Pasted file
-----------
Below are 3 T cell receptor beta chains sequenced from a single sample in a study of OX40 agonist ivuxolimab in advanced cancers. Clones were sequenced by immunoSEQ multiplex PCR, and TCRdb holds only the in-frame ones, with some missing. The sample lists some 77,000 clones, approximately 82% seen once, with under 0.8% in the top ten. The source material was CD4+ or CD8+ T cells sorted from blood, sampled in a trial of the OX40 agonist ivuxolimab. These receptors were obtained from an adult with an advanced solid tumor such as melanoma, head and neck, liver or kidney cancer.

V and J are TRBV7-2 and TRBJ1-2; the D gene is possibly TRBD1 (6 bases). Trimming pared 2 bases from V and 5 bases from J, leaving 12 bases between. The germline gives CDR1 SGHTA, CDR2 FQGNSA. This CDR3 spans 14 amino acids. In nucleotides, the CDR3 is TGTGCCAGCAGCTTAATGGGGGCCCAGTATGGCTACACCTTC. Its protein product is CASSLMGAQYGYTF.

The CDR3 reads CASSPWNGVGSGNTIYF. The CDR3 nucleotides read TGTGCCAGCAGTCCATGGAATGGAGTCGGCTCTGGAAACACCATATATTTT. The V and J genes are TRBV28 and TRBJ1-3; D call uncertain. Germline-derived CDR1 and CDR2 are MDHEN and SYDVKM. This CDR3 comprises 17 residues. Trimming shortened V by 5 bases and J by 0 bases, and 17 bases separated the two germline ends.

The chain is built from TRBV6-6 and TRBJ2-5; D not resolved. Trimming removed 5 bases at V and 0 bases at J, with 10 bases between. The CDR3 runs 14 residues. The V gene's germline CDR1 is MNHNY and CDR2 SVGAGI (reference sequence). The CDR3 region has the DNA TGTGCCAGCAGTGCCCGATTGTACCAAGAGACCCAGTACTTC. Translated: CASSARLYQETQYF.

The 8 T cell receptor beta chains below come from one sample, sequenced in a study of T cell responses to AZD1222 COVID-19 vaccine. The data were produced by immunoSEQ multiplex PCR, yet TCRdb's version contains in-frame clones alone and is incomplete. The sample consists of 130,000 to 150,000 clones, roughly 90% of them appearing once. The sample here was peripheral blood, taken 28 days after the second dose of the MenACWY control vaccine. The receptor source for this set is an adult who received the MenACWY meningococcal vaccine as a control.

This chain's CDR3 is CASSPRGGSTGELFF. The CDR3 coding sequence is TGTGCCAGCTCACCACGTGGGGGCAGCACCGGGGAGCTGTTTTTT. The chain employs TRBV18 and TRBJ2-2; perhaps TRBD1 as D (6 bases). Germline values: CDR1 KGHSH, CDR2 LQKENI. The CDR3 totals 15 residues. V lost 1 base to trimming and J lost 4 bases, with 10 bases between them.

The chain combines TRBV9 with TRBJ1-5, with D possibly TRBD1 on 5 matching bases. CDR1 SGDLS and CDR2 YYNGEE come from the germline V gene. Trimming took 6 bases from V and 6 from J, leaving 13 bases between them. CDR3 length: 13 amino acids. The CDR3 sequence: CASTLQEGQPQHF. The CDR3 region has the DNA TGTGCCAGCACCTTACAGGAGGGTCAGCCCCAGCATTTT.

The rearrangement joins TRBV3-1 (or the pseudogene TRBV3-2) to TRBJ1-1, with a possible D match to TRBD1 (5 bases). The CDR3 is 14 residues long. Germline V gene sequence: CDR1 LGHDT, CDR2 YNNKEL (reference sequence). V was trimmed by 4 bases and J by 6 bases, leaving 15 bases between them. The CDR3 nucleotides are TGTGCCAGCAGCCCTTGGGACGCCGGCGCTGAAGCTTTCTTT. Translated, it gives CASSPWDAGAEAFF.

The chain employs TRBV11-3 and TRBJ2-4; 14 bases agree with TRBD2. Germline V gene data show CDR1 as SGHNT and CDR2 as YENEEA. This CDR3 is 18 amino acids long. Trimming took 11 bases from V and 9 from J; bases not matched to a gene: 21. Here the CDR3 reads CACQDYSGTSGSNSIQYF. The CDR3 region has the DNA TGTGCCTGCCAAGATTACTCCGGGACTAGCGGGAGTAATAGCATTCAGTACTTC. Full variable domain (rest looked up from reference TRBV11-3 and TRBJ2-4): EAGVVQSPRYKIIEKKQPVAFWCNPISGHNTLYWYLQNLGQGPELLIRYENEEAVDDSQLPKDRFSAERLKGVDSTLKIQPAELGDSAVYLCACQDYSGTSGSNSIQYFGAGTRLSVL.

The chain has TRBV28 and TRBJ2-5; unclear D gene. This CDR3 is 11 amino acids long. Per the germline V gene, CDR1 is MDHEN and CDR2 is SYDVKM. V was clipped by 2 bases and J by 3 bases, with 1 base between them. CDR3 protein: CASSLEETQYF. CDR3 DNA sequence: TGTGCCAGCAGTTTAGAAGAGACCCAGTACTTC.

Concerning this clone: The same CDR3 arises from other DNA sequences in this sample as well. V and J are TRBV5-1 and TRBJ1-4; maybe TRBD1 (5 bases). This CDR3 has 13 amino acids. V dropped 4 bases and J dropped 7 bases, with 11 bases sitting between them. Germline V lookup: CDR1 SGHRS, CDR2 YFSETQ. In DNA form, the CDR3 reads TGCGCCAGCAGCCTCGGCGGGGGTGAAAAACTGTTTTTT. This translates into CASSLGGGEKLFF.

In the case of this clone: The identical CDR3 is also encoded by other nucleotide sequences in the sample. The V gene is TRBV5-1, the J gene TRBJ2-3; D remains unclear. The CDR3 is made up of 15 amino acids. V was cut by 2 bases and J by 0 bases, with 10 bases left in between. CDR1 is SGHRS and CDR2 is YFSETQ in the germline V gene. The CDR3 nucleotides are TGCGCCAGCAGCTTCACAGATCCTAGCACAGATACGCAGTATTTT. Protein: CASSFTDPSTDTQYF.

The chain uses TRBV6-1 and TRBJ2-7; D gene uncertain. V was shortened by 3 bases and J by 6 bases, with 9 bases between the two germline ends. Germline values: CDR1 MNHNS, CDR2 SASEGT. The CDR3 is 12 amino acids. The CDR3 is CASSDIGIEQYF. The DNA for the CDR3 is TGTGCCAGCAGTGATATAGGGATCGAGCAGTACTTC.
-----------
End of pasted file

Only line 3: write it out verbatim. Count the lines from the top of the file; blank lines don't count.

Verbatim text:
The CDR3 reads CASSPWNGVGSGNTIYF. The CDR3 nucleotides read TGTGCCAGCAGTCCATGGAATGGAGTCGGCTCTGGAAACACCATATATTTT. The V and J genes are TRBV28 and TRBJ1-3; D call uncertain. Germline-derived CDR1 and CDR2 are MDHEN and SYDVKM. This CDR3 comprises 17 residues. Trimming shortened V by 5 bases and J by 0 bases, and 17 bases separated the two germline ends.